Getting back to the point, no Canadian broadcaster would ever think to go to commercial during the American anthem. We're way too eager to ingratiate ourselves with the Americans. Our government even let American fighter pilots do a flyover over the U.S. ambassador's residence in Ottawa on July 4, as well we should have. We would never consider not giving our American friends equal consideration.
Down south, they figure there's no need to bother with acknowledging Canada, but then again, we are kind of boring.
You think Buck and McCarver mentioned that there were three Canadians in the game? Don't be foolish.
(How sweet was it to see the full range of Martin's talents -- hitting, going first-to-third on a single, working the plate -- and to see Morneau score the winning run?)
Forget it, it's the Bronx
- Capping the pregame hoopla by wheeling in George Steinbrenner was lame. Only the Yankees would have the gall to be so obvious about ripping off the scene in Boston in 1999, when the presence of Ted Williams, in evident poor health, turned Fenway Park into a giant kiss-and-cry area at a figure skating competition.
There's no moral high ground in begrudging an 78-year-old plutocrat in his sunset years becoming America's grandpa. That said, you can sub in "baseball owners" into that line from Chinatown about how "politicians, ugly buildings, and whores all get respectable if they last long enough" and it fits the scene to a tee. It's no wonder he didn't get a big ovation from the crowd.
Painting Steinbrenner in such a glowing light, giving him more of a spotlight than Hank Aaron, Ernie Banks, George Brett, Mike Schmidt and Frank Robinson, et al., is a whitewash. Sorry, but there's no way to be objective about Steinbrenner.
In the back half of his time running the Yankees, he was the best owner in sports. However, you have to remember that for at least as long, probably longer, he was the worst owner in sports. He demeaned players and managers, ran roughshod over people who had no way of fighting back, traded in thinly veiled racism to try and shake down NYC for a new stadium -- remember when he kept saying the area around the Stadium was "too scary" -- and damn near destroyed the Yankee tradition.
A generation ago, Goose Gossage, one of the Yankees legends involved in the first-ball ceremony (four first balls? Really?), said, "George always like to talk about the Yankee tradition. When did he ever play for the Yankees?"
Gossage was right the first time. The Yankees can recognize Steinbrenner on their own time, like before their final home game of the season, rather than shoving it down the throats of fans whose teams don't have $209-million payrolls. The rewriting of history is well underway.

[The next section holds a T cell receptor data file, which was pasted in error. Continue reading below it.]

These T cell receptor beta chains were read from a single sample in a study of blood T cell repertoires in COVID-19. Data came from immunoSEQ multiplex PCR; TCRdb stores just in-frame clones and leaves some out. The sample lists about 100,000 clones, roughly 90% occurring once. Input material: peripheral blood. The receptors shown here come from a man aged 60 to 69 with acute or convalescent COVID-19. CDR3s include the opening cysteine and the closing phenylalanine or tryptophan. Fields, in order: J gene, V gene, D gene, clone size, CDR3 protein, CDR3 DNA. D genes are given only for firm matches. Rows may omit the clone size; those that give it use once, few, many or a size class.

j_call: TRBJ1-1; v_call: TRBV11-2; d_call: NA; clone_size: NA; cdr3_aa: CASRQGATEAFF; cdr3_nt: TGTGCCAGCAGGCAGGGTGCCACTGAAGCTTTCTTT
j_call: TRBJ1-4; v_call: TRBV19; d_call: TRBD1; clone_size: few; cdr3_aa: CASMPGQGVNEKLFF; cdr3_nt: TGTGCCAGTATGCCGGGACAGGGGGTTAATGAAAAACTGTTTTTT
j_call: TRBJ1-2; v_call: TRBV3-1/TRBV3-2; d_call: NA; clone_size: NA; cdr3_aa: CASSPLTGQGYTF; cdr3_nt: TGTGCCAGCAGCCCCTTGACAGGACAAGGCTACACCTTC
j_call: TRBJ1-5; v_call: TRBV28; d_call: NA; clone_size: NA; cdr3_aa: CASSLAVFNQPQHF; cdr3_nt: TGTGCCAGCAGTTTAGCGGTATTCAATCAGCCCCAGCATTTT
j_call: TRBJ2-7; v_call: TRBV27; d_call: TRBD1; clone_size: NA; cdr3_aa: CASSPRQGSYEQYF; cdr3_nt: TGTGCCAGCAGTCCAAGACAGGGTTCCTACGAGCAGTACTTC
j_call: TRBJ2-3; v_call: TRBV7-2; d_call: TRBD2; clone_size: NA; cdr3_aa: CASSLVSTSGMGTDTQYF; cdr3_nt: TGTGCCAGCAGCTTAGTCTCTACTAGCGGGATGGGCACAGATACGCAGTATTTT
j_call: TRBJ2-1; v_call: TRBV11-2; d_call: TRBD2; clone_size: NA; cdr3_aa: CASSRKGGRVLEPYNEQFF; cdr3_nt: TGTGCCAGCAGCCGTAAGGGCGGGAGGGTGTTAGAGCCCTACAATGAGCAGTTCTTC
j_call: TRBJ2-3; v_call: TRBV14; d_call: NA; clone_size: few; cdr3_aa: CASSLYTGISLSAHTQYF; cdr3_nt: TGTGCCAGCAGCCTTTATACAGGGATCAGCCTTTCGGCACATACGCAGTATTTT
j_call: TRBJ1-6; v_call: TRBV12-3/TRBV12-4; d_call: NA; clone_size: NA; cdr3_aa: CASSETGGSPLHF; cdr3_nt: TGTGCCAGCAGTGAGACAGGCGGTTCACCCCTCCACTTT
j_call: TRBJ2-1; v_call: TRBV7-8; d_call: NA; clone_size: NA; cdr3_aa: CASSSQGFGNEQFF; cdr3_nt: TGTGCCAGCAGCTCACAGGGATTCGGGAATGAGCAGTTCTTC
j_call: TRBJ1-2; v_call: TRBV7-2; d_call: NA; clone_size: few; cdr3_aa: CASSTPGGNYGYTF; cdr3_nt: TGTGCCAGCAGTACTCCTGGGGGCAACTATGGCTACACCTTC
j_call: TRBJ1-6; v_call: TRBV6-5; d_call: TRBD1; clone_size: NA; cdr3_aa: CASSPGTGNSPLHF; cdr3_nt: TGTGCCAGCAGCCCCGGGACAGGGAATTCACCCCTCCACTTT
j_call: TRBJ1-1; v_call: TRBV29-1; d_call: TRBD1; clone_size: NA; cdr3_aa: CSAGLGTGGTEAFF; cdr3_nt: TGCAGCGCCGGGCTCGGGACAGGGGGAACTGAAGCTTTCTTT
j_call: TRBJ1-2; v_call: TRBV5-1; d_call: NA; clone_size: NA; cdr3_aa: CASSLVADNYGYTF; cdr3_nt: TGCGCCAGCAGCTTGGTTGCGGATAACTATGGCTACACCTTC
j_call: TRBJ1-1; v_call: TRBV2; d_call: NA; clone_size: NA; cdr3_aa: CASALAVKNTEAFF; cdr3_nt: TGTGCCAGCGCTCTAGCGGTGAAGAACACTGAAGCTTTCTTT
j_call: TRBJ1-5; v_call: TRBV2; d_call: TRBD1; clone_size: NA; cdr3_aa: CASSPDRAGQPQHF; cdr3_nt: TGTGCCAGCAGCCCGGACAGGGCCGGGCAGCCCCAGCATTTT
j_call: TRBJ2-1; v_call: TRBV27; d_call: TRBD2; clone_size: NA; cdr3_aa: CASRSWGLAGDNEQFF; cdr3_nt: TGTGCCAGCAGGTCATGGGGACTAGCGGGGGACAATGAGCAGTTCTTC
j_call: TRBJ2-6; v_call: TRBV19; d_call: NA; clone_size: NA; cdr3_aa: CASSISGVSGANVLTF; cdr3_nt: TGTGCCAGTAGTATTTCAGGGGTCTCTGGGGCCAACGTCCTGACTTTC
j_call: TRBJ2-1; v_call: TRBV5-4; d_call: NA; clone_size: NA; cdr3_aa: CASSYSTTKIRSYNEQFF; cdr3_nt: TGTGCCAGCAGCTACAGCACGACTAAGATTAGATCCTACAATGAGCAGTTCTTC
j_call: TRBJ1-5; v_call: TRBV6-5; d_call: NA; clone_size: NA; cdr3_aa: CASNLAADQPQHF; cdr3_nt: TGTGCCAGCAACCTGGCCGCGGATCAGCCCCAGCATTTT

Plus there was the time he invited himself to Costanza's wedding.
- The best hitters in the game (and Jason Varitek) went 3-for-28 with runners in scoring position. Basically, it was like a Jays intrasquad game.
- Everyone will be having a lot of fun with the story about Ichiro Suzuki's not-G-rated Gipper speech.
- Great lines from ShysterBall: "The baseball luminaries are riding in 100 Chevy Silverados. Baseball's carbon footprint is taking a beating this evening.
"This thing reminds me of the Macy's parade. I hope I didn't tune in too late to see the David Wells balloon."
- Dustin McGowan's not out for the season. Even better news: He never watches movies that star Bill Murray.
- Via Uni Watch, here's a great trivia question: Who was the first player to play in an All-Star Game wearing Blue Jays gear? OK, It was Ruppert Jones, an outfielder in the '70s and '80s who never played for the Jays. How did he pull that off?
- Lastly, how much more informal was baseball back in 1967, the only previous time the game went 15 innings? Mickey Mantle was on the American League team that season, but didn't feel like he rated the honour, so he flew from Dallas to Anaheim, arrived after the game had started, pinch-hit for the starting pitcher in the third inning, struck out, and flew back to Dallas. The game was still going when he met up with his buddies at the country club.
It's too bad that OPS+ wasn't around in in 1967. For a guy who was supposedly done, The Mick had an OPS+ of 150. Most players never get close to that in their entire career.